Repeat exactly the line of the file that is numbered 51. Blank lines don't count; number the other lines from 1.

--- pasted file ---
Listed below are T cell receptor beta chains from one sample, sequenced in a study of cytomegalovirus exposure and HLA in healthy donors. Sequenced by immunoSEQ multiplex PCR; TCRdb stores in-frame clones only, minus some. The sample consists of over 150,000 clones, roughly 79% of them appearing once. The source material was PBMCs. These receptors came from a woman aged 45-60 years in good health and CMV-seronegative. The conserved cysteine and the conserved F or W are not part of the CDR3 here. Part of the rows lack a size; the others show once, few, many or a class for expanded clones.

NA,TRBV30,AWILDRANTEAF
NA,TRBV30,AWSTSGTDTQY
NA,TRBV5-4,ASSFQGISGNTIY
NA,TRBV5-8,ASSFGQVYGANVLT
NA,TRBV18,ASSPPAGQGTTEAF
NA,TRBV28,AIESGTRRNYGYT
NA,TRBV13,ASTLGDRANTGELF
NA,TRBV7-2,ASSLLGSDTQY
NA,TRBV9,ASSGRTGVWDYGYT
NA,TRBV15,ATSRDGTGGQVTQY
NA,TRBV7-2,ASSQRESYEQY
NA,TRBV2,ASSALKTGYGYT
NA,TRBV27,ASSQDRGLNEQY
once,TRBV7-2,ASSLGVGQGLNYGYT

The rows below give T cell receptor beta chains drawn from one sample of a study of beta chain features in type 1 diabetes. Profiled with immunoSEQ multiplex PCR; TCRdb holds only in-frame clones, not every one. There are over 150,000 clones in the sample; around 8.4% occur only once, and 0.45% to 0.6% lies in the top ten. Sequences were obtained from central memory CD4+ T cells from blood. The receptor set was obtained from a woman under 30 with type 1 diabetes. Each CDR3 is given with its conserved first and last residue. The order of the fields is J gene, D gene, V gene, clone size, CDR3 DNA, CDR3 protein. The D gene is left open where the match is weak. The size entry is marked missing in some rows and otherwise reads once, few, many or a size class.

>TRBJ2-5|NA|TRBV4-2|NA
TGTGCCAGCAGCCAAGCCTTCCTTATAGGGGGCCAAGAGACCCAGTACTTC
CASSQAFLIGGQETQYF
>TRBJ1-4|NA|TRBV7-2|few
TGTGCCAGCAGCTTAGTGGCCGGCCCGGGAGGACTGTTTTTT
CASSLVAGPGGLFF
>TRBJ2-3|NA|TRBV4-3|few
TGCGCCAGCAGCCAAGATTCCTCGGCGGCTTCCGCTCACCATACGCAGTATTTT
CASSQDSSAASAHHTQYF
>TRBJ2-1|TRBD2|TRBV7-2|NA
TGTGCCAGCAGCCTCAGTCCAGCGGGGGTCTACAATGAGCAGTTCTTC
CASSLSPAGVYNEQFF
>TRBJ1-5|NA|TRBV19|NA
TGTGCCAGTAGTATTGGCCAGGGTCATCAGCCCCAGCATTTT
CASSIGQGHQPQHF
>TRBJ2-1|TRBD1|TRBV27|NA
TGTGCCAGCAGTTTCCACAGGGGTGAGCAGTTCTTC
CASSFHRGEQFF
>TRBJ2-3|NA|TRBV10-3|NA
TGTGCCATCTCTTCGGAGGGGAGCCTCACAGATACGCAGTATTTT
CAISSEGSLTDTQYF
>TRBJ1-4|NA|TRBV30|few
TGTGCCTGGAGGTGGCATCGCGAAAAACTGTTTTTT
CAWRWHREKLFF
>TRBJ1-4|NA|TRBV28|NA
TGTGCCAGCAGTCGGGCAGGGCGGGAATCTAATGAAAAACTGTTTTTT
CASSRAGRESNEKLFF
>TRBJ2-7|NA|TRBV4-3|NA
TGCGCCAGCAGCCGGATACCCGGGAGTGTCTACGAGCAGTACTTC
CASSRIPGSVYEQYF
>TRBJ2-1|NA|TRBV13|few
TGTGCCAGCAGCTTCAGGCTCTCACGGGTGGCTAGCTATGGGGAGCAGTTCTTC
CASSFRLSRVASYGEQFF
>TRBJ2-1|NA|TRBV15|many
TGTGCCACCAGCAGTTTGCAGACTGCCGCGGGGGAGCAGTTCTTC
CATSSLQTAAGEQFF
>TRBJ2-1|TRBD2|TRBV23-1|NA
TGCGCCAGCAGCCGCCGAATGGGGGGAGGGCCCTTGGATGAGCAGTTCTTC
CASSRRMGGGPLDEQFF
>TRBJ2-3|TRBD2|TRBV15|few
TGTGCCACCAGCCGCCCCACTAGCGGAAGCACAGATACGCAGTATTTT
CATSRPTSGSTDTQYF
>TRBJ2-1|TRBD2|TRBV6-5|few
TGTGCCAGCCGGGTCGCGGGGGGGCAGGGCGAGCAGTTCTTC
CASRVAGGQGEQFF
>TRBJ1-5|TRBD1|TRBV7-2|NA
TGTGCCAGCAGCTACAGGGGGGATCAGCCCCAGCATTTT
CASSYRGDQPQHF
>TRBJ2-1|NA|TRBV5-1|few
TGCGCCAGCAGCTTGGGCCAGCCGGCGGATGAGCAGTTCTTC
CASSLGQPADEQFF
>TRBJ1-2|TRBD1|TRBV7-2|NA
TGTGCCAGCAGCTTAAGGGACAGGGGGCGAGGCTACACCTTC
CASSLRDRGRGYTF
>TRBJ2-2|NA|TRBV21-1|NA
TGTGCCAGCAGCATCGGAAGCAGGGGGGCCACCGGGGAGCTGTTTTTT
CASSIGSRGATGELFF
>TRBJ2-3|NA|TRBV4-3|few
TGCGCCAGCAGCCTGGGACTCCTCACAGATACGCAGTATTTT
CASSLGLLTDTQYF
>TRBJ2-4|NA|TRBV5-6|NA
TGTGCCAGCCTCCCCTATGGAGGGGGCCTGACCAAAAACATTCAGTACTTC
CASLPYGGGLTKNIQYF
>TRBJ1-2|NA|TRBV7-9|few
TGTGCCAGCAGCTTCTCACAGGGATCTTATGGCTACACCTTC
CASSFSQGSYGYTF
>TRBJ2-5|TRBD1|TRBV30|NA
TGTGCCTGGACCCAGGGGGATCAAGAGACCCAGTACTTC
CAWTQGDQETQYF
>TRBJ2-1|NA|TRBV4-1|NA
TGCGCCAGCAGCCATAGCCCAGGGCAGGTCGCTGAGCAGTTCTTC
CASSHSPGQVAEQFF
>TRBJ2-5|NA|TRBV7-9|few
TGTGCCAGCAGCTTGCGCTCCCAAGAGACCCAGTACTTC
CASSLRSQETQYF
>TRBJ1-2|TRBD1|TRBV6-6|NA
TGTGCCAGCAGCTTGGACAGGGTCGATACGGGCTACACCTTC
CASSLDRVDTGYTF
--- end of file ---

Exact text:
TGTGCCACCAGCAGTTTGCAGACTGCCGCGGGGGAGCAGTTCTTC